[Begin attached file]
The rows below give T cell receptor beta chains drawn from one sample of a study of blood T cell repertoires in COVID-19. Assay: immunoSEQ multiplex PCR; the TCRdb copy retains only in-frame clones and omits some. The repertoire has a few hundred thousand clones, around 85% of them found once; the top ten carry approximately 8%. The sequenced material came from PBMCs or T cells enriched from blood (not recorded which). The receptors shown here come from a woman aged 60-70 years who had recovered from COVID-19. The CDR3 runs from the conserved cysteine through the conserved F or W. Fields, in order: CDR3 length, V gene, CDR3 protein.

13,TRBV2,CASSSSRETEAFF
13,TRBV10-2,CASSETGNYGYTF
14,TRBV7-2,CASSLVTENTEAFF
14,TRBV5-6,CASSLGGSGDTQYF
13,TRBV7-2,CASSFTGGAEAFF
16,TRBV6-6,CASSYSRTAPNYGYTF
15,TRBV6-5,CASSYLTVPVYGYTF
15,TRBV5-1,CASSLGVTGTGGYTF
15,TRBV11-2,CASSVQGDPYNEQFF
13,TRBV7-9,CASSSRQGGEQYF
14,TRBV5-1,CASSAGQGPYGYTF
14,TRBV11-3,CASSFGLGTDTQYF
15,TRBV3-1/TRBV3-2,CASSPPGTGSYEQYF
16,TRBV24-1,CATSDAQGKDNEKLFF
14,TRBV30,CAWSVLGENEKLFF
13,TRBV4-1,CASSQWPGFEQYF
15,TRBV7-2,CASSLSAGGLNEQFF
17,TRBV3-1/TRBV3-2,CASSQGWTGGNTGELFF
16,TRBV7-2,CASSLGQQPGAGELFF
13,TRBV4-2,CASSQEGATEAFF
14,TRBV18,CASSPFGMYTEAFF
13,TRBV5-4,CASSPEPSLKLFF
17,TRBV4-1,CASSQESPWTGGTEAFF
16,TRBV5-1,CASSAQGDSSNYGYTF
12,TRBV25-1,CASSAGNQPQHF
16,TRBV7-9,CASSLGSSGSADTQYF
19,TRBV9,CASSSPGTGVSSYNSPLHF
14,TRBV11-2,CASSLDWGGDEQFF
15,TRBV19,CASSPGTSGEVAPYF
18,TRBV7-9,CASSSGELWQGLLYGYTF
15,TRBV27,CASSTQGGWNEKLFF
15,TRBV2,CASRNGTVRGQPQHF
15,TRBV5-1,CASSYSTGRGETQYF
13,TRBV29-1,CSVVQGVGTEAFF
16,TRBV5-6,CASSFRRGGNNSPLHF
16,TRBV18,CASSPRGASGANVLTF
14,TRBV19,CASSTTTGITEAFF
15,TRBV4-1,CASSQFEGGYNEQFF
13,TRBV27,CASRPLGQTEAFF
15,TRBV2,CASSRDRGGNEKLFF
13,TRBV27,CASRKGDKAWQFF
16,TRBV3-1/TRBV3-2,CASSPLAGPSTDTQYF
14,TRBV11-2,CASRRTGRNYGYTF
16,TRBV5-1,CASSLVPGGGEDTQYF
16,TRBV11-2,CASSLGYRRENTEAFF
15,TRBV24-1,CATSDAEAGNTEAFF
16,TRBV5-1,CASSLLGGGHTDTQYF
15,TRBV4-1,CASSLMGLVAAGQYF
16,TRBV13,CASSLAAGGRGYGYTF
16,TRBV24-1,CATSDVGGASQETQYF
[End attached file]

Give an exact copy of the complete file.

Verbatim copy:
The rows below give T cell receptor beta chains drawn from one sample of a study of blood T cell repertoires in COVID-19. Assay: immunoSEQ multiplex PCR; the TCRdb copy retains only in-frame clones and omits some. The repertoire has a few hundred thousand clones, around 85% of them found once; the top ten carry approximately 8%. The sequenced material came from PBMCs or T cells enriched from blood (not recorded which). The receptors shown here come from a woman aged 60-70 years who had recovered from COVID-19. The CDR3 runs from the conserved cysteine through the conserved F or W. Fields, in order: CDR3 length, V gene, CDR3 protein.

13,TRBV2,CASSSSRETEAFF
13,TRBV10-2,CASSETGNYGYTF
14,TRBV7-2,CASSLVTENTEAFF
14,TRBV5-6,CASSLGGSGDTQYF
13,TRBV7-2,CASSFTGGAEAFF
16,TRBV6-6,CASSYSRTAPNYGYTF
15,TRBV6-5,CASSYLTVPVYGYTF
15,TRBV5-1,CASSLGVTGTGGYTF
15,TRBV11-2,CASSVQGDPYNEQFF
13,TRBV7-9,CASSSRQGGEQYF
14,TRBV5-1,CASSAGQGPYGYTF
14,TRBV11-3,CASSFGLGTDTQYF
15,TRBV3-1/TRBV3-2,CASSPPGTGSYEQYF
16,TRBV24-1,CATSDAQGKDNEKLFF
14,TRBV30,CAWSVLGENEKLFF
13,TRBV4-1,CASSQWPGFEQYF
15,TRBV7-2,CASSLSAGGLNEQFF
17,TRBV3-1/TRBV3-2,CASSQGWTGGNTGELFF
16,TRBV7-2,CASSLGQQPGAGELFF
13,TRBV4-2,CASSQEGATEAFF
14,TRBV18,CASSPFGMYTEAFF
13,TRBV5-4,CASSPEPSLKLFF
17,TRBV4-1,CASSQESPWTGGTEAFF
16,TRBV5-1,CASSAQGDSSNYGYTF
12,TRBV25-1,CASSAGNQPQHF
16,TRBV7-9,CASSLGSSGSADTQYF
19,TRBV9,CASSSPGTGVSSYNSPLHF
14,TRBV11-2,CASSLDWGGDEQFF
15,TRBV19,CASSPGTSGEVAPYF
18,TRBV7-9,CASSSGELWQGLLYGYTF
15,TRBV27,CASSTQGGWNEKLFF
15,TRBV2,CASRNGTVRGQPQHF
15,TRBV5-1,CASSYSTGRGETQYF
13,TRBV29-1,CSVVQGVGTEAFF
16,TRBV5-6,CASSFRRGGNNSPLHF
16,TRBV18,CASSPRGASGANVLTF
14,TRBV19,CASSTTTGITEAFF
15,TRBV4-1,CASSQFEGGYNEQFF
13,TRBV27,CASRPLGQTEAFF
15,TRBV2,CASSRDRGGNEKLFF
13,TRBV27,CASRKGDKAWQFF
16,TRBV3-1/TRBV3-2,CASSPLAGPSTDTQYF
14,TRBV11-2,CASRRTGRNYGYTF
16,TRBV5-1,CASSLVPGGGEDTQYF
16,TRBV11-2,CASSLGYRRENTEAFF
15,TRBV24-1,CATSDAEAGNTEAFF
16,TRBV5-1,CASSLLGGGHTDTQYF
15,TRBV4-1,CASSLMGLVAAGQYF
16,TRBV13,CASSLAAGGRGYGYTF
16,TRBV24-1,CATSDVGGASQETQYF